Profile of a Book Lover: Richard Macksey

alex atkins bookshelf booksOne of the most inspiring professors and book collectors is now exploring the Great Library in Heaven; perhaps it similar to the fantastical, vast library conceived by Jorge Luis Borges in his famous short story “The Library of Babel.” The professor’s name? Richard Macksey, a beloved professor who taught courses on the humanities, comparative literature, and film at Johns Hopkins University for more than 60 years. Sadly he passed away, at the age of 87, on July 22, 2019. The obituary that appeared in The Washington Post gives you a glimpse into his impressive erudition and dedication to the humanities: “Dr. Macksey was a wide-ranging scholar and polymath whose expertise extended from ancient and modern literature — in at least six languages — to medical history, biophysics, critical theory and film. He had joint appointments in Johns Hopkins’s School of Arts and Sciences and the medical school, where he helped design a curriculum that included writing and the humanities. He developed the university’s first courses on African American literature, women’s studies, scholarly publishing and film studies… [He] helped found the Humanities Center (now the Department of Comparative Thought and Literature), for the interdisciplinary study of literature, history, art and philosophy… Dr. Macksey wrote poetry and fiction, edited scholarly journals and published academic papers on everything from Hungarian revolutionary poems to mathematics to French literature… He also was a founder of what is now the Maryland Film Festival in Baltimore.” As one student reflected on Macksey’s profound influence: “You’re lucky if, in your lifetime, you have one or two teachers who inspire you the way he did. I think he approached teaching in the way someone creates a work of art. If you think about the way art is created, it comes from some mysterious place. Macksey’s approach to teaching comes from that mysterious place.” Another student said, “You could never mention an author, historian or book that he did not have an expert knowledge of. He had such a capacious mind.”

But of course, in addition to his tremendous intellect and insatiable curiosity, Macksey was a quintessential book collector. His capacious mind was mirrored by an equally capacious library. Over the decades he created a wondrous private library with more than 70,000 books that filled just about every room in his house as well as a converted garage. Several of his colleagues believe it to be one of the largest private libraries in Maryland. Commenting on this, Dean of libraries at Johns Hopkins, Winston Tabb, remarked: “I’m almost certain that that’s true. I’ve been in many, many private libraries, but never one like Professor Macksey’s.” If you are a true book lover it is as spectacular as it is inspiring. Fortunately, there are several videos that provide a tour through the labyrinth of bookshelves (one led by Macksey himself). The viewer will be guided through packed bookshelf after bookshelf, with books in just about every language, piled on every flat surface that is available. Perhaps the organization could be best described as controlled chaos (book lovers know that there is always a method to the madness). Perhaps if Marie Kondo came across this library she would have a heart attack — but that is no matter for Macksey who believed that every single book sparked joy. Take that Kondo!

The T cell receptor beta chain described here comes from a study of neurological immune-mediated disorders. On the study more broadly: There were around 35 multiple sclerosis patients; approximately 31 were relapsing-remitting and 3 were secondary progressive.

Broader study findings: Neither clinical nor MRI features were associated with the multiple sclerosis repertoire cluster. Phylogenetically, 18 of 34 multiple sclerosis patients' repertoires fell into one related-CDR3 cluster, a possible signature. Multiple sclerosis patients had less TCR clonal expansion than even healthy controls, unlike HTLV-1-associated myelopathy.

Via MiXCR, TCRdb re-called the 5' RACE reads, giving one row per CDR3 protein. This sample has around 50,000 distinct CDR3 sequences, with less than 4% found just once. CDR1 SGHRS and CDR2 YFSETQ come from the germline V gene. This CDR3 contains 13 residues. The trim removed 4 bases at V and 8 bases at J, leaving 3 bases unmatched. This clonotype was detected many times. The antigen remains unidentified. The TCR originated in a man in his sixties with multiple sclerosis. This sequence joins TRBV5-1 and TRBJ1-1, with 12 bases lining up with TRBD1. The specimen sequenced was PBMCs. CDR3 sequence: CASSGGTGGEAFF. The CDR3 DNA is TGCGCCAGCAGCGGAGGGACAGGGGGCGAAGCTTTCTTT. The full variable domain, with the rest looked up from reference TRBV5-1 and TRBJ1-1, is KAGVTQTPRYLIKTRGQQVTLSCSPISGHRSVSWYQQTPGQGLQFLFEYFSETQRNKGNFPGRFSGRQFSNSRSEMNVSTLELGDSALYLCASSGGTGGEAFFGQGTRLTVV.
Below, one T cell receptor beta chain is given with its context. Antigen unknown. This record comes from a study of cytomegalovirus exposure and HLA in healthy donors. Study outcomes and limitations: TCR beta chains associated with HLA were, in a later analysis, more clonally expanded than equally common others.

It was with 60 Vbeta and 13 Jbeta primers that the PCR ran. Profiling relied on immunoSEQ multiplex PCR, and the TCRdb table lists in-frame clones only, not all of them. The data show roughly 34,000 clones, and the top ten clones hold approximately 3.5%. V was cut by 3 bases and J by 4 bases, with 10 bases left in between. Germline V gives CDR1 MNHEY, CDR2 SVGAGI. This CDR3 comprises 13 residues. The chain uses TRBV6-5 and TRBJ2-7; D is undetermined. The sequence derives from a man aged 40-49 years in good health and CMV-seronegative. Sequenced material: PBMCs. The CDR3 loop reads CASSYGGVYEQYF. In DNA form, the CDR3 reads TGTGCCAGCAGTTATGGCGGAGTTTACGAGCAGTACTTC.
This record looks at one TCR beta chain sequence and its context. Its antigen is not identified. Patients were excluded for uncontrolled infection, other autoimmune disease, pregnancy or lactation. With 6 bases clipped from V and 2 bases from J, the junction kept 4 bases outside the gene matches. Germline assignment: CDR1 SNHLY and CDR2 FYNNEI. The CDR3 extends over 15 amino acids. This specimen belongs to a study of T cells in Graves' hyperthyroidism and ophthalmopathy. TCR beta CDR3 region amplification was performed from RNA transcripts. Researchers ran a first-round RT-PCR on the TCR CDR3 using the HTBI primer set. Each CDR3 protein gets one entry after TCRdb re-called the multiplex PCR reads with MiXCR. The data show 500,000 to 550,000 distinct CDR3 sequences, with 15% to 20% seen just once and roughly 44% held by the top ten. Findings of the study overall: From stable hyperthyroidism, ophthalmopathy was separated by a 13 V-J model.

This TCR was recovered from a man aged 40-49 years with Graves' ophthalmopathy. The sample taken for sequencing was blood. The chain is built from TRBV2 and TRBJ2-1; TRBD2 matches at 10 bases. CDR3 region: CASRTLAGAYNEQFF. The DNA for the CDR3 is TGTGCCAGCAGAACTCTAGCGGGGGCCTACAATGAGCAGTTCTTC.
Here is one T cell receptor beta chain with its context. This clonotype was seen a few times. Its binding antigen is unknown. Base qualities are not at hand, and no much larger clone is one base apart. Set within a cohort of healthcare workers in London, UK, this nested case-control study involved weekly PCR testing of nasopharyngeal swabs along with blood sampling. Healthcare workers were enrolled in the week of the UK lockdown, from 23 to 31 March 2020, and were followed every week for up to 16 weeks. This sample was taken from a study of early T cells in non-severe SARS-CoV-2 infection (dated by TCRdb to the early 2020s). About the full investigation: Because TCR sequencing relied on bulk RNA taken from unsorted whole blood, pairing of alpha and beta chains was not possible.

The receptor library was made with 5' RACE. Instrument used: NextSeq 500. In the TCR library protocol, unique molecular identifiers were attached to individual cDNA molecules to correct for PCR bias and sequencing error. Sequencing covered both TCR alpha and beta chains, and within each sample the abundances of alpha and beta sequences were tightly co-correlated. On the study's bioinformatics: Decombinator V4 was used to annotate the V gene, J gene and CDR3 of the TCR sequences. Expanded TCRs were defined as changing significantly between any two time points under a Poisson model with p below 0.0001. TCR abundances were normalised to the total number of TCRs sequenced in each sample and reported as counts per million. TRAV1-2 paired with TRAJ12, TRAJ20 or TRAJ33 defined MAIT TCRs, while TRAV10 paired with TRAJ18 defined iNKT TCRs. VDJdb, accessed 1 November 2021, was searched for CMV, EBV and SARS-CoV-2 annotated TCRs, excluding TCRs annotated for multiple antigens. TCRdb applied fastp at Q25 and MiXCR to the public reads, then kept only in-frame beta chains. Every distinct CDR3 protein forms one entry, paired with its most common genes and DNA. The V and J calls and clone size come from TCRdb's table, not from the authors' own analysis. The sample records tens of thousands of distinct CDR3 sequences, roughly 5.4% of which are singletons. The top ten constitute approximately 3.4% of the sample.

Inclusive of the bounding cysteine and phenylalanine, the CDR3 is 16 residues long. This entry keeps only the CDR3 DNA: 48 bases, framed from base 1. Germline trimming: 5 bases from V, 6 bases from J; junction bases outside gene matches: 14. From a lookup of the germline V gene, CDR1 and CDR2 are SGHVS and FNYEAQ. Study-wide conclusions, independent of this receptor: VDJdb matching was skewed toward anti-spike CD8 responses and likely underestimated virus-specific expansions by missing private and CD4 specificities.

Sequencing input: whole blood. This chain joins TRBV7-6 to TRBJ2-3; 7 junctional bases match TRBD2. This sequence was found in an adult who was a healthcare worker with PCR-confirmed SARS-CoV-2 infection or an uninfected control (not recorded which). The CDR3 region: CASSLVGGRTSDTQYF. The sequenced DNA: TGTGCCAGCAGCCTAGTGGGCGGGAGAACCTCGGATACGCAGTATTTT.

There are two remarkable videos shot (each about 20 minutes long) by a student, identified as Omda M, titled “In the Library of Richard Macksey” that allow you to step into Macksey’s magnificent library and poke around the stacks. Omda introduces the viewer to his process: “The following is a recorded walk through the Richard Macksey library in an effort to see the books sitting on shelves, chairs, tables, stands. The manner of walking, the logic of focusing on this or that title or tableau rather than the other, has to a great extent to be arbitrary, but the invitation and the seduction to which this walking takes itself as an answer is very much necessary and real.” Interestingly, seduction is one of the guiding principles for book collecting for Macksey; Omda elaborates: “Books, or certain books, seduce and you are drawn to them. To the common question of whether he had read all of these books, he would tend to give two answers. First, he knew all of them, their places, their histories and associations. Second, some books are to be devoured, some tasted, some consumed, some taken like medicine, and others used as garnish. They were all like people to him. Except for letting through light and providing seats, he wouldn’t spare any place for his people. A third answer could resort to an ancient metaphor. Just as you don’t go around in a garden smelling all the flowers each by each, a personal library is populated by books that ought to be left sitting in rest and summoned only when necessity spontaneously calls. His little cosmos remains disorganized in appearance, but it has its own structure through and through. Plus, if you want to have a library of your own, by necessity it has to grow ever larger and larger, because one book leads to another, and why should you stop following the lead?”

What will happen to Macksey’s library? you ask. Fortunately it will be find a permanent home in the libraries of Johns Hopkins.

Search for the following videos on Youtube:
A Rare Collection: Lessons Learned from Dick Macksey
In the Library of Richard Macksey: Take 1
In the Library of Richard Macksey: Take 2

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For further reading: Labyrinths by Jorge Luis Borges
https://www.washingtonpost.com/local/obituaries/richard-macksey-hopkins-professor-with-capacious-mind-and-library-dies-at-87/2019/07/26/bcca86e2-af01-11e9-a0c9-6d2d7818f3da_story.html

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